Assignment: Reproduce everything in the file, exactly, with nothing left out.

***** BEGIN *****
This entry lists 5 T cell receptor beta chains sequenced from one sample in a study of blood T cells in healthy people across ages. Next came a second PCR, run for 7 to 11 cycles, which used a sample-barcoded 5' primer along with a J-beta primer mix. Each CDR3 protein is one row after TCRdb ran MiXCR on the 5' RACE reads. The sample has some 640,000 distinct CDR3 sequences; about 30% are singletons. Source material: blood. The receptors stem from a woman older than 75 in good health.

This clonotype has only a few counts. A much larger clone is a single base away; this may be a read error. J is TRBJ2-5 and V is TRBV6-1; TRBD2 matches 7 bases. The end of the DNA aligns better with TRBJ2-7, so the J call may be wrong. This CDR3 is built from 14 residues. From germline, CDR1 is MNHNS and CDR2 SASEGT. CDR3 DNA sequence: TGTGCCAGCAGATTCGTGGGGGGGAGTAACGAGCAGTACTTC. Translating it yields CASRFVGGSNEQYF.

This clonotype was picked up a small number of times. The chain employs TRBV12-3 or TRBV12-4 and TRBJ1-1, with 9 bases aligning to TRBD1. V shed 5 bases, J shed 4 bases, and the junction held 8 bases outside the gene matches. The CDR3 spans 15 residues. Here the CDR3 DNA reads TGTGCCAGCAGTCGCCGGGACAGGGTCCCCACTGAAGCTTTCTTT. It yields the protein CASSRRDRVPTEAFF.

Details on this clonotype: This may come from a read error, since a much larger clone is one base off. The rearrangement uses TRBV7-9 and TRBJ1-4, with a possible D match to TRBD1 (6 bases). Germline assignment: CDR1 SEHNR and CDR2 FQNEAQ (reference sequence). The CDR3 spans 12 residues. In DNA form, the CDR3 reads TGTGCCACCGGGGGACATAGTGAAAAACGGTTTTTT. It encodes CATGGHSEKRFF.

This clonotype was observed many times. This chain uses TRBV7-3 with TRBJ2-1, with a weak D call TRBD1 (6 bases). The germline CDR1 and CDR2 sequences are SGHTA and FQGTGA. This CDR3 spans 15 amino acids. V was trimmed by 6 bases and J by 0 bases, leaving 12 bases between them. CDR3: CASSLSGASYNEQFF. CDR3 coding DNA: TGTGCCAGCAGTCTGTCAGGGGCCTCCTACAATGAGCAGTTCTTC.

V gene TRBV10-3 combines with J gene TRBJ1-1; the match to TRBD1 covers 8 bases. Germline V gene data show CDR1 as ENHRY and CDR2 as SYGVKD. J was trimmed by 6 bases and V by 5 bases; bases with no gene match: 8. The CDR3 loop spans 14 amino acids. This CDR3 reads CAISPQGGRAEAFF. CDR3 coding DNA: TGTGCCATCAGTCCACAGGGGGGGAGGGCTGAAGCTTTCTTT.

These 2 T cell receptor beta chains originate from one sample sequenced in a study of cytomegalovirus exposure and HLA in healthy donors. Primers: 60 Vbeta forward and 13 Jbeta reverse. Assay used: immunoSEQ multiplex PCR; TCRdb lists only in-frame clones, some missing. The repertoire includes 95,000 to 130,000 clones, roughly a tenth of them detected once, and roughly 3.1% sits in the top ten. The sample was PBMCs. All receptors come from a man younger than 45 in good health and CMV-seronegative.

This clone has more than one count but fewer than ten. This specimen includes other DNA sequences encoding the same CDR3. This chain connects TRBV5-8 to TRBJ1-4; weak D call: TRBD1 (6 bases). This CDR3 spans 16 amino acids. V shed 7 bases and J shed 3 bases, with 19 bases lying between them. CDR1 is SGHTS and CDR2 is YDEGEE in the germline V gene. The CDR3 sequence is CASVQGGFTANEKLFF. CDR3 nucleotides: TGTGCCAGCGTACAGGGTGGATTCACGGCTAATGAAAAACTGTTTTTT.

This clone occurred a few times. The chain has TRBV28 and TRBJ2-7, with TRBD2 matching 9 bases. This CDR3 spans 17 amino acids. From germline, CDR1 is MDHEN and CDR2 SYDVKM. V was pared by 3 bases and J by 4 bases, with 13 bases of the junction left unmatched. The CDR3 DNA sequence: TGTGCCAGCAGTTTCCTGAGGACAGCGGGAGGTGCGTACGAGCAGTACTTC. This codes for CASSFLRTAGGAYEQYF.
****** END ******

This entry lists 5 T cell receptor beta chains sequenced from one sample in a study of blood T cells in healthy people across ages. Next came a second PCR, run for 7 to 11 cycles, which used a sample-barcoded 5' primer along with a J-beta primer mix. Each CDR3 protein is one row after TCRdb ran MiXCR on the 5' RACE reads. The sample has some 640,000 distinct CDR3 sequences; about 30% are singletons. Source material: blood. The receptors stem from a woman older than 75 in good health.

This clonotype has only a few counts. A much larger clone is a single base away; this may be a read error. J is TRBJ2-5 and V is TRBV6-1; TRBD2 matches 7 bases. The end of the DNA aligns better with TRBJ2-7, so the J call may be wrong. This CDR3 is built from 14 residues. From germline, CDR1 is MNHNS and CDR2 SASEGT. CDR3 DNA sequence: TGTGCCAGCAGATTCGTGGGGGGGAGTAACGAGCAGTACTTC. Translating it yields CASRFVGGSNEQYF.

This clonotype was picked up a small number of times. The chain employs TRBV12-3 or TRBV12-4 and TRBJ1-1, with 9 bases aligning to TRBD1. V shed 5 bases, J shed 4 bases, and the junction held 8 bases outside the gene matches. The CDR3 spans 15 residues. Here the CDR3 DNA reads TGTGCCAGCAGTCGCCGGGACAGGGTCCCCACTGAAGCTTTCTTT. It yields the protein CASSRRDRVPTEAFF.

Details on this clonotype: This may come from a read error, since a much larger clone is one base off. The rearrangement uses TRBV7-9 and TRBJ1-4, with a possible D match to TRBD1 (6 bases). Germline assignment: CDR1 SEHNR and CDR2 FQNEAQ (reference sequence). The CDR3 spans 12 residues. In DNA form, the CDR3 reads TGTGCCACCGGGGGACATAGTGAAAAACGGTTTTTT. It encodes CATGGHSEKRFF.

This clonotype was observed many times. This chain uses TRBV7-3 with TRBJ2-1, with a weak D call TRBD1 (6 bases). The germline CDR1 and CDR2 sequences are SGHTA and FQGTGA. This CDR3 spans 15 amino acids. V was trimmed by 6 bases and J by 0 bases, leaving 12 bases between them. CDR3: CASSLSGASYNEQFF. CDR3 coding DNA: TGTGCCAGCAGTCTGTCAGGGGCCTCCTACAATGAGCAGTTCTTC.

V gene TRBV10-3 combines with J gene TRBJ1-1; the match to TRBD1 covers 8 bases. Germline V gene data show CDR1 as ENHRY and CDR2 as SYGVKD. J was trimmed by 6 bases and V by 5 bases; bases with no gene match: 8. The CDR3 loop spans 14 amino acids. This CDR3 reads CAISPQGGRAEAFF. CDR3 coding DNA: TGTGCCATCAGTCCACAGGGGGGGAGGGCTGAAGCTTTCTTT.

These 2 T cell receptor beta chains originate from one sample sequenced in a study of cytomegalovirus exposure and HLA in healthy donors. Primers: 60 Vbeta forward and 13 Jbeta reverse. Assay used: immunoSEQ multiplex PCR; TCRdb lists only in-frame clones, some missing. The repertoire includes 95,000 to 130,000 clones, roughly a tenth of them detected once, and roughly 3.1% sits in the top ten. The sample was PBMCs. All receptors come from a man younger than 45 in good health and CMV-seronegative.

This clone has more than one count but fewer than ten. This specimen includes other DNA sequences encoding the same CDR3. This chain connects TRBV5-8 to TRBJ1-4; weak D call: TRBD1 (6 bases). This CDR3 spans 16 amino acids. V shed 7 bases and J shed 3 bases, with 19 bases lying between them. CDR1 is SGHTS and CDR2 is YDEGEE in the germline V gene. The CDR3 sequence is CASVQGGFTANEKLFF. CDR3 nucleotides: TGTGCCAGCGTACAGGGTGGATTCACGGCTAATGAAAAACTGTTTTTT.

This clone occurred a few times. The chain has TRBV28 and TRBJ2-7, with TRBD2 matching 9 bases. This CDR3 spans 17 amino acids. From germline, CDR1 is MDHEN and CDR2 SYDVKM. V was pared by 3 bases and J by 4 bases, with 13 bases of the junction left unmatched. The CDR3 DNA sequence: TGTGCCAGCAGTTTCCTGAGGACAGCGGGAGGTGCGTACGAGCAGTACTTC. This codes for CASSFLRTAGGAYEQYF.